Tamarind was really great! I completed a couple of prints, but the editions have not been produced yet. Really looking forward to them. I know very little about printmaking. I’ve always avoided it. I really skated out on it in undergrad. I prefer a more immediate way of working. It’s one of the reasons I make drawings. The process of drawing is instant and accessible. I’ve always imagined that viewers of my work could, on some level, understand how the work was created. I think there’s a mystery to painting and other forms of art making, that puts a bit of magical distance between the artist and viewer that I’m not too fond of. It creates a hierarchy of sorts. Anyway, Printmaking is one of those process-laden practices. The difference here was the team of people available. They allowed me to work in a way that was extremely comfortable, while they managed the actual printing process. This helped me really get an understanding of lithography that I hadn’t had before.
I’ve always wondered if you create your portraiture drawings on Kraft paper, as a historical reference to the brown paper bag test, or was using this medium just happenstance?
No, not really, I did choose that paper for it’s color and it’s resonance with brown skin, but not specifically referencing that paper bag test. I have actually discontinued using that paper, largely because I could not get a wide range of brown values from it. I have started to dye my own paper, using coffees, teas, and fabric dyes. This led to some unexpected results. Not just varying degrees of brown, but I started introducing a whole spectrum of colors: blues, greens, reds etc and more recently I just poured coffee directly on the paper to get a crazy series of stains and shapes as the background.
Let’s talk comics. You completed your first comic, “Fantastic Sagas,” with writer Mat Johnson in 2013. Does the same concepts within comic book subculture intrigue you as an adult, as it did during your adolescence? How has your consciousness expanded with reading and analyzing comics in adulthood?
I still read a lot of comics, yes. However, as an adult I can’t really consume them as passively as I did as a child. The number of characters of color is growing, but still dismal and even then, the stories are largely written through a set of Euro centric values and ideas. This has had the affect of me becoming a turnstile when it comes to reading comics. I still get excited about visiting comic book shops, and I buy a few and read for a few weeks and then I can’t stand it anymore. I seek out artists and characters of color, but I have not personally found enough to sustain a consistent reading practice.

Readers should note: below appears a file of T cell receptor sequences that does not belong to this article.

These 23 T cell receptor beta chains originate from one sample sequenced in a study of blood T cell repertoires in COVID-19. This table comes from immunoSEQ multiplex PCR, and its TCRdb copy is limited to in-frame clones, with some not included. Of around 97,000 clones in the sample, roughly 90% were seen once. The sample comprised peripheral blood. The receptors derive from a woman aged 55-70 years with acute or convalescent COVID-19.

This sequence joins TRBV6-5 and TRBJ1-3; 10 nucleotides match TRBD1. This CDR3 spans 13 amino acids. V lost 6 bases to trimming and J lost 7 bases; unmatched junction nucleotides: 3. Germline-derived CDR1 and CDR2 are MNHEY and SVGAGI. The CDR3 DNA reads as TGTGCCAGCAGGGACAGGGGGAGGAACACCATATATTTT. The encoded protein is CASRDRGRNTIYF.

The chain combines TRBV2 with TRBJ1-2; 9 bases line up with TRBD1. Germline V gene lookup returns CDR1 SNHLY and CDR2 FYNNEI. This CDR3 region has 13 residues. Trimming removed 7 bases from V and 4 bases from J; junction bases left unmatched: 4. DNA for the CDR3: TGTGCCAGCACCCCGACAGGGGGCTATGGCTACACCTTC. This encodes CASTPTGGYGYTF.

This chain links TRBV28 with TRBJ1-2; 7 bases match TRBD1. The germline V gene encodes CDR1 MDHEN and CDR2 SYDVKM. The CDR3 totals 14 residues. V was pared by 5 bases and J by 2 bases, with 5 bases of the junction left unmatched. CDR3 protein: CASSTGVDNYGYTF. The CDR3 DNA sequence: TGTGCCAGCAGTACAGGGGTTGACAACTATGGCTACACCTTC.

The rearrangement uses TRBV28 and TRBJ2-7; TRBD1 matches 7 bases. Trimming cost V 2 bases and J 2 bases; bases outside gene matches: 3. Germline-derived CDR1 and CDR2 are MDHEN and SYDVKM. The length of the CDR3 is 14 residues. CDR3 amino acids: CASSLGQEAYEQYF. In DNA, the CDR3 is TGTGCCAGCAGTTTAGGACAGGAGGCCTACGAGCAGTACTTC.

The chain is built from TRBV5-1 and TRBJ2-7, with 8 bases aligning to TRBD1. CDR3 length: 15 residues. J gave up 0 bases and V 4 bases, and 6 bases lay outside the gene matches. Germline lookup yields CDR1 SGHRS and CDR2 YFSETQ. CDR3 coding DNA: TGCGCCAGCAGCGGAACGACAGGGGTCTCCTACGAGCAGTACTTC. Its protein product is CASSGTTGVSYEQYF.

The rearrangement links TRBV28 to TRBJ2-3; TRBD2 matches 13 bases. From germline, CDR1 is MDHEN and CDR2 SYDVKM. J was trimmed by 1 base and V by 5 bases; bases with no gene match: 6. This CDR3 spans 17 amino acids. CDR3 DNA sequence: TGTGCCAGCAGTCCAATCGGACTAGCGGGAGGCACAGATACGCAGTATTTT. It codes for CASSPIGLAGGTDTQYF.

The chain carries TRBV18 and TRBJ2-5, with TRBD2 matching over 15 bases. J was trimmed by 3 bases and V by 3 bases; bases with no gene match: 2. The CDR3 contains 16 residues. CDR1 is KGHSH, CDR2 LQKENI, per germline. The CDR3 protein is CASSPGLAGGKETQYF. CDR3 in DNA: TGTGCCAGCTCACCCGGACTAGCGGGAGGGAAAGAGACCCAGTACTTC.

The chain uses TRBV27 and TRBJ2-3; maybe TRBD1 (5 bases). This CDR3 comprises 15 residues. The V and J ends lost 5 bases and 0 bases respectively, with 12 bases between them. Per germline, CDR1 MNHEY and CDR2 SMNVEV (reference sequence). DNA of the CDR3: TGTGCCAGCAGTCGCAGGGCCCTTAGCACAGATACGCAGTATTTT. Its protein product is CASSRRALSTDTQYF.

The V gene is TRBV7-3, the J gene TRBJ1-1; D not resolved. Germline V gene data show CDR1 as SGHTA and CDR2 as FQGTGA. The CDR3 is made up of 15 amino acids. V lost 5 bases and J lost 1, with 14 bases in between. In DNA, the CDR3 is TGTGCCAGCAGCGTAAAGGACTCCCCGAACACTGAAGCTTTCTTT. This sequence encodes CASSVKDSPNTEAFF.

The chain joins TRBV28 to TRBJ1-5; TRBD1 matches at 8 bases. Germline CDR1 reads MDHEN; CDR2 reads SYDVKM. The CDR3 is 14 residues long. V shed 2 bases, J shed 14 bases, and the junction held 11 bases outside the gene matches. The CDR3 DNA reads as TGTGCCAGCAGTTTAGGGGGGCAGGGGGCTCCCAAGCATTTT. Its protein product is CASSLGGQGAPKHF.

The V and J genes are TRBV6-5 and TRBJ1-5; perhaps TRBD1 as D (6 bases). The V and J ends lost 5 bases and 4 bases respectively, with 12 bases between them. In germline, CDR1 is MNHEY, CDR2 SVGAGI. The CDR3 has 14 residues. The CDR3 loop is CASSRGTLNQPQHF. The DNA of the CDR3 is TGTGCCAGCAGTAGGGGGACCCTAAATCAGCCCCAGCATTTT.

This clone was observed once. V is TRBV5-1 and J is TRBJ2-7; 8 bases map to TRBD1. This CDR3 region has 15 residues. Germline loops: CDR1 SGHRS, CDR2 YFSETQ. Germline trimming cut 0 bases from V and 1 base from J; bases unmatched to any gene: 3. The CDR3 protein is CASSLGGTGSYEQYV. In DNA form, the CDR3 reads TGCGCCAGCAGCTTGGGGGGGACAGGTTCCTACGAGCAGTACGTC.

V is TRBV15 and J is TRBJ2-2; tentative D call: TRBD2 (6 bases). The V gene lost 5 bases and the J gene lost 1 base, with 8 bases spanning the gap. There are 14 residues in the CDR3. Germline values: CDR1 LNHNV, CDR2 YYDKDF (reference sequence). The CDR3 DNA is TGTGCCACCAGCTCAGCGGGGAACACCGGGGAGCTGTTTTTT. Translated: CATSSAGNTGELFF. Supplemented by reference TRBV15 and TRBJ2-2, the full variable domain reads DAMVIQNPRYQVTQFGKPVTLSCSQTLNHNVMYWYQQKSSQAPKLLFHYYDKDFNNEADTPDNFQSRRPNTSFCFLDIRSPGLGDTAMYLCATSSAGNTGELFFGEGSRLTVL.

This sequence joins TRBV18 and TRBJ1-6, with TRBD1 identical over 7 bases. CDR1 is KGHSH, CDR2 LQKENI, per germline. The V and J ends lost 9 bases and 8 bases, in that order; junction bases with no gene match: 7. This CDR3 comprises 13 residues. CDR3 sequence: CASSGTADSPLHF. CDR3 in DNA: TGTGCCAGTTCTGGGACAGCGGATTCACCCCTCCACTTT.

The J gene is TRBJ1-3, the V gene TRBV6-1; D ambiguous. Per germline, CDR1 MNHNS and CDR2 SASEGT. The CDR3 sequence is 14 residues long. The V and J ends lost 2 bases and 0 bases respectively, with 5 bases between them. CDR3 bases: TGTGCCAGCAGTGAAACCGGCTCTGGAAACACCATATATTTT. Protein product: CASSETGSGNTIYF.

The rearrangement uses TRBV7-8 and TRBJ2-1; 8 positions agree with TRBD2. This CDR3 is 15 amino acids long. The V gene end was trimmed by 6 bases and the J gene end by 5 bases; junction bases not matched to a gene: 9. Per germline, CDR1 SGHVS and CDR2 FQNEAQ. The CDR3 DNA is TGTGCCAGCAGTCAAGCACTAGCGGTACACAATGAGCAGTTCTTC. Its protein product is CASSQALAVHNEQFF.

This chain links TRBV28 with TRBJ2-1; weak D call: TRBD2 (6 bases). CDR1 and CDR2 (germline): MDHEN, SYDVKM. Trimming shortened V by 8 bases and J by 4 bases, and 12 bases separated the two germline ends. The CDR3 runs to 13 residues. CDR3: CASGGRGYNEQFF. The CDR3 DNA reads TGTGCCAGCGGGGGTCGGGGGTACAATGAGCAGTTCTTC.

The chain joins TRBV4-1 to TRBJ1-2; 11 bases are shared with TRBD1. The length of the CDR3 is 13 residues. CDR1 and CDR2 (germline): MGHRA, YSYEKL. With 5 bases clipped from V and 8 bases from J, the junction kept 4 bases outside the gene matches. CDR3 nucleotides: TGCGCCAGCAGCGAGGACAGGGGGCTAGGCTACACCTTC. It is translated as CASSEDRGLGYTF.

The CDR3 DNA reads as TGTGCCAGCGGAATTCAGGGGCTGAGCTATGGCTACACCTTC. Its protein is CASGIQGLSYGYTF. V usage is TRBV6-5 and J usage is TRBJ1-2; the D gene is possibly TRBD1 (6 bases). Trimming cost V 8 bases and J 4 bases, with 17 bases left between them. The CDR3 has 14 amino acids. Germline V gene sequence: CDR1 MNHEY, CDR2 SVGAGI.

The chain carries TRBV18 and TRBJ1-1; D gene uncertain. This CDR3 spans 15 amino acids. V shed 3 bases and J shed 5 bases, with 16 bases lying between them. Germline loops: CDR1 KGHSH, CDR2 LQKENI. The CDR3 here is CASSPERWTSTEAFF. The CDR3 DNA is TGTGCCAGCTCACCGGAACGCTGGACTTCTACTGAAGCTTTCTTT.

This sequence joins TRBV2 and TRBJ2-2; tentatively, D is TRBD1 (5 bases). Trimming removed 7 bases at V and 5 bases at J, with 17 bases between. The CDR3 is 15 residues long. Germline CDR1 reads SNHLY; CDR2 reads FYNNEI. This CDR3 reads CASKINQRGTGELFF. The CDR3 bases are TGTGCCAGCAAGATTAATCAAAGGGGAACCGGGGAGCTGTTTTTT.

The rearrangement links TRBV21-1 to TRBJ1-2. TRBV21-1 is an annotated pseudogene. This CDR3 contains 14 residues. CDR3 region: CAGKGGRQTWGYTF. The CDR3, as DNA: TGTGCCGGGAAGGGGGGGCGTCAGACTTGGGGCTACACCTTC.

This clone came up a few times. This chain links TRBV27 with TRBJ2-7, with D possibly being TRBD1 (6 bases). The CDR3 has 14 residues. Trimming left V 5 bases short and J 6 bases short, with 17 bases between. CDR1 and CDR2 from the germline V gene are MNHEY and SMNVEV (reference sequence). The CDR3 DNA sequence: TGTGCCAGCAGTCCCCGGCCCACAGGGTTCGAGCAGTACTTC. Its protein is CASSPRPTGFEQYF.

Weaponry, as an ornamental headdress, was a dominant theme throughout your 2011 photographic body of work. Although the work was very much an ode to Black revolutionary culture, the weaponry and costuming seemed “un alarming” to most viewers and more distinguished, as in aristocratic, since it assimilated Colonial European portraiture. Were the photographs employing the trickster device of signifying? If so, what was the narrative of this royal, Black revolutionary, family’s lineage signifying?
Right, you hit the nail on the head. I wanted to create this lineage of black, matriarchal, power, expressed through portraiture. The guns could operate as “un-alarming” because they are meant to be defensive as opposed to offensive. Black Self defense has had a tumultuous public presence. Black people are not really allowed to be defensive. Here, the weapons are so passively placed that they can almost seem disarming. Still, those are violent objects.
The signifying would be the correlating of Western aristocracy with that level of embedded violence. I don’t often make references to Western cultures in my work but here, because of the history of photography and portraiture that I am working from, it was sort of unavoidable. I would hope the viewer would read these images as not only an “ode” to black power, but also read the form as Western and a nod to the violence and power within those forms.